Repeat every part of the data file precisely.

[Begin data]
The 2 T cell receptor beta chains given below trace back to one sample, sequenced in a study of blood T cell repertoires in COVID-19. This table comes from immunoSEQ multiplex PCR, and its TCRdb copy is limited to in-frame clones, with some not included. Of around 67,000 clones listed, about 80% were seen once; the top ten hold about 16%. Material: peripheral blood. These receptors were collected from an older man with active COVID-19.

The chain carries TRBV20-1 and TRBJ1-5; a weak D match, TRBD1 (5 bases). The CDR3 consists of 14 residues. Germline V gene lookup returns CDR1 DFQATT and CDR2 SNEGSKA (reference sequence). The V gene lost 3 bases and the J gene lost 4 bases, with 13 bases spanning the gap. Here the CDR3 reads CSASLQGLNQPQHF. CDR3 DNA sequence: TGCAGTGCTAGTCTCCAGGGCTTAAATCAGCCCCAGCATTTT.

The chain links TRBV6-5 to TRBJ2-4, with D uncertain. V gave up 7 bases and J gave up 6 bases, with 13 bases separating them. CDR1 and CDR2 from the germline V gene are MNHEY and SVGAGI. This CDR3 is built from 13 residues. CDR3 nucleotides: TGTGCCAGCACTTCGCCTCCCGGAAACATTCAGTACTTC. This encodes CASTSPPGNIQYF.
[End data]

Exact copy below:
The 2 T cell receptor beta chains given below trace back to one sample, sequenced in a study of blood T cell repertoires in COVID-19. This table comes from immunoSEQ multiplex PCR, and its TCRdb copy is limited to in-frame clones, with some not included. Of around 67,000 clones listed, about 80% were seen once; the top ten hold about 16%. Material: peripheral blood. These receptors were collected from an older man with active COVID-19.

The chain carries TRBV20-1 and TRBJ1-5; a weak D match, TRBD1 (5 bases). The CDR3 consists of 14 residues. Germline V gene lookup returns CDR1 DFQATT and CDR2 SNEGSKA (reference sequence). The V gene lost 3 bases and the J gene lost 4 bases, with 13 bases spanning the gap. Here the CDR3 reads CSASLQGLNQPQHF. CDR3 DNA sequence: TGCAGTGCTAGTCTCCAGGGCTTAAATCAGCCCCAGCATTTT.

The chain links TRBV6-5 to TRBJ2-4, with D uncertain. V gave up 7 bases and J gave up 6 bases, with 13 bases separating them. CDR1 and CDR2 from the germline V gene are MNHEY and SVGAGI. This CDR3 is built from 13 residues. CDR3 nucleotides: TGTGCCAGCACTTCGCCTCCCGGAAACATTCAGTACTTC. This encodes CASTSPPGNIQYF.